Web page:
Baseball fans love to talk about clutch plays and clutch players, and Dodgers fans are no exception, but like with a pitcher’s best and worst pitches, there tends to be a lack of evidence presented. As such, I decided to find some basis for clutch plays and clutch players, courtesy of the WPA and Clutch statistics.
Most sabermetric statistics are context neutral — they do not consider the situation of a particular event or how some plays are more crucial to a win than others. While wOBA rates all home runs as equal, we know intuitively that a home run in the third inning of a blowout is less important to that win than a home run in the bottom of the ninth inning of a close game. Win Probability Added (WPA) captures this difference by measuring how individual players affect their team’s win expectancy on a per-play basis.
In the words of David Appelman, this calculation measures, “…how much better or worse a player does in high leverage situations than he would have done in a context neutral environment.” It also compares a player against himself, so a player who hits .300 in high leverage situations when he’s an overall .300 hitter is not considered clutch.
So that’s the foundation for this post, and since that’s now been established, let’s get on with it, shall we?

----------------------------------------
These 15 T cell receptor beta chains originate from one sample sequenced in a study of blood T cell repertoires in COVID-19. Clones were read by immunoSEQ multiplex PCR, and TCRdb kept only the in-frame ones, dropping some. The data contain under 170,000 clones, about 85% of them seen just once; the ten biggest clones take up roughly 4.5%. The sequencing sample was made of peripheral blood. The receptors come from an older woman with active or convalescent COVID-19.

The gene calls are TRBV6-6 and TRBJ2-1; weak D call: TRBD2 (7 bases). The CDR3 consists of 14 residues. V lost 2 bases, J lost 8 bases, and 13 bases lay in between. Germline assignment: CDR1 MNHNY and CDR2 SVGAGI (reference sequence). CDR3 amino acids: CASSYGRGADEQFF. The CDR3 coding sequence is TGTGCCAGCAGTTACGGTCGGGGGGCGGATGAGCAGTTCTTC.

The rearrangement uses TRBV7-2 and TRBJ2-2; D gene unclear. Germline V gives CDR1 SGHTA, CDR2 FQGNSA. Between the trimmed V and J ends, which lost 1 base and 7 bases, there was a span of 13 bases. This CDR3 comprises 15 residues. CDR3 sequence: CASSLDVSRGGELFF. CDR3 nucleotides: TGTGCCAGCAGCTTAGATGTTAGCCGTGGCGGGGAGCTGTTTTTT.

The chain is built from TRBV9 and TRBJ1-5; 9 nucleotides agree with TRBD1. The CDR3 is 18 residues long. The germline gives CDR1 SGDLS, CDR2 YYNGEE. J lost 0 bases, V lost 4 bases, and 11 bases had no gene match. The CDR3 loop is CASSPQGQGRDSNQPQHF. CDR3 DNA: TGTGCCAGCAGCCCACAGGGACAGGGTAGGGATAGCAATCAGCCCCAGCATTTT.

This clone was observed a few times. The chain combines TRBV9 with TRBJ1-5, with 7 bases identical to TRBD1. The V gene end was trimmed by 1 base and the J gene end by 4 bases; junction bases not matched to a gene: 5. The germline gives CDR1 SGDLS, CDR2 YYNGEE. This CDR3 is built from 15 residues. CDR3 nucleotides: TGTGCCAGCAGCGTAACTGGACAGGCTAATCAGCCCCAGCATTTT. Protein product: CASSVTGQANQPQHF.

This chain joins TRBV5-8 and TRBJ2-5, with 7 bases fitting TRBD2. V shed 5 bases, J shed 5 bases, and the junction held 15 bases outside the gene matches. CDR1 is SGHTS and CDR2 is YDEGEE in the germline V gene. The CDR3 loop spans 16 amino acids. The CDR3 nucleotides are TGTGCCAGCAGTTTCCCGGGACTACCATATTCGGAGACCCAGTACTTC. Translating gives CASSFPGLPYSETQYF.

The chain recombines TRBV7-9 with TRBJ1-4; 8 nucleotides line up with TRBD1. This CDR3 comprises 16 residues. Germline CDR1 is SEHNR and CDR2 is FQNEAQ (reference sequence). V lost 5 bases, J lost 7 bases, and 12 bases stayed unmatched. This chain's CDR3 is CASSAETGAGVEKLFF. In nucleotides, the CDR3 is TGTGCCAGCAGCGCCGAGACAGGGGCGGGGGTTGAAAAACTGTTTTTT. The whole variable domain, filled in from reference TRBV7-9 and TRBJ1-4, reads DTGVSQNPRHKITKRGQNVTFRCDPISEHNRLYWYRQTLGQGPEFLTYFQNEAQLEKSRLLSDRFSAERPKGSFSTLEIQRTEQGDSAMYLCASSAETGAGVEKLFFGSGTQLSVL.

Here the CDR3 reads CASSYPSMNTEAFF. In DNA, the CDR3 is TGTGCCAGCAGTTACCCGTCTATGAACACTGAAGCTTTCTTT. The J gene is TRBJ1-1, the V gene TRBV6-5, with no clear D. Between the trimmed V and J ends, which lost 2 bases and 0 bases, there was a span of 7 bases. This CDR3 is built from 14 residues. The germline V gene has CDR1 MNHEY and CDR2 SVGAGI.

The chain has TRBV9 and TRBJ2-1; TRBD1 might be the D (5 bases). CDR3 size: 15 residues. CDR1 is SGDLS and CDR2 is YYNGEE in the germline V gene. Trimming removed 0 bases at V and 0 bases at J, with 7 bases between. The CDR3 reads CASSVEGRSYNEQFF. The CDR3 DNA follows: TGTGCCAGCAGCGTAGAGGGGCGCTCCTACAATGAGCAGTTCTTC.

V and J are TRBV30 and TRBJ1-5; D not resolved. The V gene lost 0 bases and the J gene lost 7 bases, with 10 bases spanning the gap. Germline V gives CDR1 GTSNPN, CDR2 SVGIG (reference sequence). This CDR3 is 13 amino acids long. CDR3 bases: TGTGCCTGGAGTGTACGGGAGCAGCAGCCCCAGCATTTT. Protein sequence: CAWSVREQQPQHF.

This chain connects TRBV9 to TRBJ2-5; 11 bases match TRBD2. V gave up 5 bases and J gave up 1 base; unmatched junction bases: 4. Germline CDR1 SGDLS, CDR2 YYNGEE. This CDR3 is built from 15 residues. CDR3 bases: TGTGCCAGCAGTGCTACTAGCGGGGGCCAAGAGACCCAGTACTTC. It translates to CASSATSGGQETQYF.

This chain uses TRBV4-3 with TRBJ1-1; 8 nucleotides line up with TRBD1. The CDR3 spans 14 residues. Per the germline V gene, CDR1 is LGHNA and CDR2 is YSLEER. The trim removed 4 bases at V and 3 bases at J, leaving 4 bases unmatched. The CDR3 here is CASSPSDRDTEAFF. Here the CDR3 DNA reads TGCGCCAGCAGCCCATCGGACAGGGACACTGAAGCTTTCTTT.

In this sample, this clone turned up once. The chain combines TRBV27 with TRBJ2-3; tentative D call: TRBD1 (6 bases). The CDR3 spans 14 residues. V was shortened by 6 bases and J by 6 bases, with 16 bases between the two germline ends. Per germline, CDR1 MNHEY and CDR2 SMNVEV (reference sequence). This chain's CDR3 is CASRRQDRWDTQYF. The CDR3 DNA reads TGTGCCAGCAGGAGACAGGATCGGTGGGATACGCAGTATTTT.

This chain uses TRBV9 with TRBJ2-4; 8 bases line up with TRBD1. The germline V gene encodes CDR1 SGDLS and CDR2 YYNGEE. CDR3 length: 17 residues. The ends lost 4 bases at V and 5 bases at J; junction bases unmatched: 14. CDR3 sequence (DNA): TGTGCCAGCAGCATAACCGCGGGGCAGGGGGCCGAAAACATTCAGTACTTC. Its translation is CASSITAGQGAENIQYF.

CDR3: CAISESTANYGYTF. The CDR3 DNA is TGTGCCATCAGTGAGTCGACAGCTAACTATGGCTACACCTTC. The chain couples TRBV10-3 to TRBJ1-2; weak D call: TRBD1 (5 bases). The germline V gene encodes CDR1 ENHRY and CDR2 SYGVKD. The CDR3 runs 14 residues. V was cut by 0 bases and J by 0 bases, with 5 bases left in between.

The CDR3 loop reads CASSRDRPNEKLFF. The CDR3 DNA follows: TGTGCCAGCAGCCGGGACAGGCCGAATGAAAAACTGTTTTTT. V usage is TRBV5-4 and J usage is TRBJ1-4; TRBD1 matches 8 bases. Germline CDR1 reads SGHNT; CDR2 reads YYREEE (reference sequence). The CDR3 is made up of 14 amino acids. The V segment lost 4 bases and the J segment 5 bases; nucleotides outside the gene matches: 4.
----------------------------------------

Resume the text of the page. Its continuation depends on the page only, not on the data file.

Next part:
As always, visuals have been provided because, let’s be honest, everything is better with visuals.
I feel like it’s necessary to point out that none of this is predictive of the future or telling of the past. It’s a post about stuff that happened in 2012. That’s all.
In other words, please don’t link back to this while saying, “LOOK! THIS DUDE IS SUCH A CHOKER, BRO!” No.
Top Five David Carradine Choke Pitches Of 2012
1. Kenley Jansen – -65.2%
Still amuses me that the umpire called the first runner out initially.
Anyway, so technically this wasn’t a pitch, but … uh … it was one of the most ridiculous ways to allow two runs I have ever seen.
It was the ninth inning and there were runners on second and third with two down. The Dodgers were clinging to a one-run lead, so it’s not like they weren’t in trouble since a hit would have had a similar result, but this was certainly more creative.
2. Javy Guerra – -64.8%
Two-run walk-off doubles tend to result in being on this list.
3. Kenley Jansen – -45.2%
Giving up a two-run single with a one-run lead in the top of eighth is not good, but it would have been worse had Matt Kemp not gunned a runner down at third.
Oh, and it was Hunter Pence who did the damage, thus making it ten times worse.
4. Javy Guerra – -44.5%
5. Javy Guerra – -43.7%
Remember when people scoffed at the notion that Kenley Jansen was the better reliever? Oops.
To be fair, this was the game where he got his face destroyed, which seems like a legit excuse for giving up a game-tying one-run single.
Kenley Jansen might be an idiot, but boy did the closer role not suit Javy Guerra.
Top Five Chokeiest Dodgers Of 2012 – Ball Thrower Division
1. Javy Guerra – -1.44
2. Joe Blanton – -0.43
3. Chad Billingsley – -0.36
4. Clayton Kershaw – -0.25
5. Kenley Jansen – -0.23